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New Worlds: The Textile Arts

The New Worlds series is brought to you by my imaginative backers at Patreon! www.patreon.com/swan_tower

Weaving, knitting, crochet, lace-making, knotwork, tapestries, quilts and patchwork, embroidery of all kinds ranging from crewel to cross-stitch to canvas work . . .

There are a lot of textile arts.

Taken in its broadest sense, this category includes clothing in general, as textiles are (usually) the material from which our garments are made. But since clothing in general has gotten essays before, and will get more in the future, my focus this week is going to be more on the ways in which we decorate the textiles, rather than decorate ourselves with them.

It’s not surprising that this is a huge category, since textiles are one of the most important technologies we’ve ever developed, probably right up there with agriculture. They form the majority of how we keep ourselves warm and our surroundings soft — and since we generally like our belongings to be as pretty as we can manage, they make an ideal target for artistic expression.

On a very broad level, you can distinguish between making the thing itself decorative, and putting decoration on a pre-existing thing. Weaving techniques are one of those topics I think rapidly get too arcane to be worth delving into fully here — if you’re writing the kind of story where the difference between a warp-weighted and a pegged loom is relevant, you either know about those already or know you need to go do some research — but the basic thing to bear in mind is that many kinds of weaving allow you to create designs in the fabric itself. As you might expect, it’s usually more labor than weaving a simple, single-color cloth; how much more labor depends on the technique and loom in use.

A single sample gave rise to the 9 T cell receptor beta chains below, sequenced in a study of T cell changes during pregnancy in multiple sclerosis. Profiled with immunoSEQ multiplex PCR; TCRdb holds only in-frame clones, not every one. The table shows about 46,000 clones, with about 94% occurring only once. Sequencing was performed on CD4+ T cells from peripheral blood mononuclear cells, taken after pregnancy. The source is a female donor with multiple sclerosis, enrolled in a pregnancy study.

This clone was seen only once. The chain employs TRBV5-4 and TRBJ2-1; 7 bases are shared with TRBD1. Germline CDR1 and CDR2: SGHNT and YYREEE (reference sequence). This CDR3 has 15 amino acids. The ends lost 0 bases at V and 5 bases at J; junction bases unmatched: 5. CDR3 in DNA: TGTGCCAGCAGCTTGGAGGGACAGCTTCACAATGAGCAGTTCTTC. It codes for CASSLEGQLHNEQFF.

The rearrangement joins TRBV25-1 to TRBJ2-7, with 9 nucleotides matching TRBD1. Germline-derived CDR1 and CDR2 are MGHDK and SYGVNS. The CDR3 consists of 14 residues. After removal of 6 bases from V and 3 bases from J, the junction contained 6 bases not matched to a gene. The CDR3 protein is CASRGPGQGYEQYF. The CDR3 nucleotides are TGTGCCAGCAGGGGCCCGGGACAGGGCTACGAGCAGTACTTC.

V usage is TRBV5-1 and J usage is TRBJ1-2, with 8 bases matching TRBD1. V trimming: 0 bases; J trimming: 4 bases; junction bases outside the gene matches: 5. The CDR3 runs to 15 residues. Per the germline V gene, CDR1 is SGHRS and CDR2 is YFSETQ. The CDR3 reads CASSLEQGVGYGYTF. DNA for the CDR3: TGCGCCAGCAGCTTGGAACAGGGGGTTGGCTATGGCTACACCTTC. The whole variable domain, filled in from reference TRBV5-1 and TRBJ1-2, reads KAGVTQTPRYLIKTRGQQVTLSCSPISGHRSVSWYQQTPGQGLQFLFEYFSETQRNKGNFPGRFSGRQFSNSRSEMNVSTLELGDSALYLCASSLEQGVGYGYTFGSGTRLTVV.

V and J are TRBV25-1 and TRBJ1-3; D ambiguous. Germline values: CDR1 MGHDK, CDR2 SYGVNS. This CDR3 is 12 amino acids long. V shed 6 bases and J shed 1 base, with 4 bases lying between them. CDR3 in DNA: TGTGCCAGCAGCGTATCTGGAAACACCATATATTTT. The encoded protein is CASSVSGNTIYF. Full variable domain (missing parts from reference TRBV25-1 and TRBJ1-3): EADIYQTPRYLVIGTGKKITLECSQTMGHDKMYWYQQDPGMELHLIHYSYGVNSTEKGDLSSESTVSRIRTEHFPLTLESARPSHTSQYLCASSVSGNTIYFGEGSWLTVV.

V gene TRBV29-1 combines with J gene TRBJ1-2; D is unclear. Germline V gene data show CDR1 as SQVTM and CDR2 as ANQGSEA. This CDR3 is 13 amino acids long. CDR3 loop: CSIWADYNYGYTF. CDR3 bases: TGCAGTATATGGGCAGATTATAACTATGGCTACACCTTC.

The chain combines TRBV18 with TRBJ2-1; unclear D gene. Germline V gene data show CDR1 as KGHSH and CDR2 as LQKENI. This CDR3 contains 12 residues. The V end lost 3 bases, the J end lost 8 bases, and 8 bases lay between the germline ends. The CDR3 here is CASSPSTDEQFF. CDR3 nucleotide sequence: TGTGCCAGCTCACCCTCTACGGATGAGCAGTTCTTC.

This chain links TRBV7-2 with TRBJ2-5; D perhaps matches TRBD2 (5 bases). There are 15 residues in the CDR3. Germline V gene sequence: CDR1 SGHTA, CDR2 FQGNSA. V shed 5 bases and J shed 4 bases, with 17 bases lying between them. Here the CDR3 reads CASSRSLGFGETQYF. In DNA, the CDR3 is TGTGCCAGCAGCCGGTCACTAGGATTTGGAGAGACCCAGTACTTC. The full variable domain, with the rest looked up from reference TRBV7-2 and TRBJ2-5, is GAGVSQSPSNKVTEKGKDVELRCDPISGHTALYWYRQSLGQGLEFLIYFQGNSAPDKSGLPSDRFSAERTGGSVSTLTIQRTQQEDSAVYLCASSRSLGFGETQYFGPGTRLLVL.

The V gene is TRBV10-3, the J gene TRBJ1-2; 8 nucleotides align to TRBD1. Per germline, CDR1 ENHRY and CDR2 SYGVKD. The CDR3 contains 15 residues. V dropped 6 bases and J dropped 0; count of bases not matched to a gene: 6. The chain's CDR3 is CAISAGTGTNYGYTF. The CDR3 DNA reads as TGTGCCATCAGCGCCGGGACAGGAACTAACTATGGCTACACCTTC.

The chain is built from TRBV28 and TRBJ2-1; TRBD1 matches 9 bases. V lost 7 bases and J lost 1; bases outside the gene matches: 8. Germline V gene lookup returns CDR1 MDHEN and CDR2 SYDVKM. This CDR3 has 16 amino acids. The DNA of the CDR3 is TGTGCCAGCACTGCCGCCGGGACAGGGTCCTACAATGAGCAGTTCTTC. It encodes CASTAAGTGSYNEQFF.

Because we need fabric so much in our daily lives, textile production was one of the first industries to be mechanized during the Industrial Revolution. This didn’t only allow us to make plain cloth faster, though; it made it easier to create patterned types. Complex decorations like brocade are even part of the history of computing, as the punched cards developed by Joseph Marie Jacquard to speed up their weaving influenced Charles Babbage’s design for the Analytical Engine, and so on into the twentieth century.

Knitting, crochet, and lace-making (that last of which can be done via knitting or crochet, as well as other methods) likewise incorporate decoration into the creation process, via the patterns of stitches and knots used to make the material and the changing out of thread colors. Because of the labor-intensive process and the delicate, non-utilitarian result, lace is particularly an elite textile, not something an ordinary person would make for themself or be able to afford in the market. It’s also more often used as trim than as whole fabric in its own right — though the latter does happen, especially for fancy items meant to be semi-see-through, like bridal veils.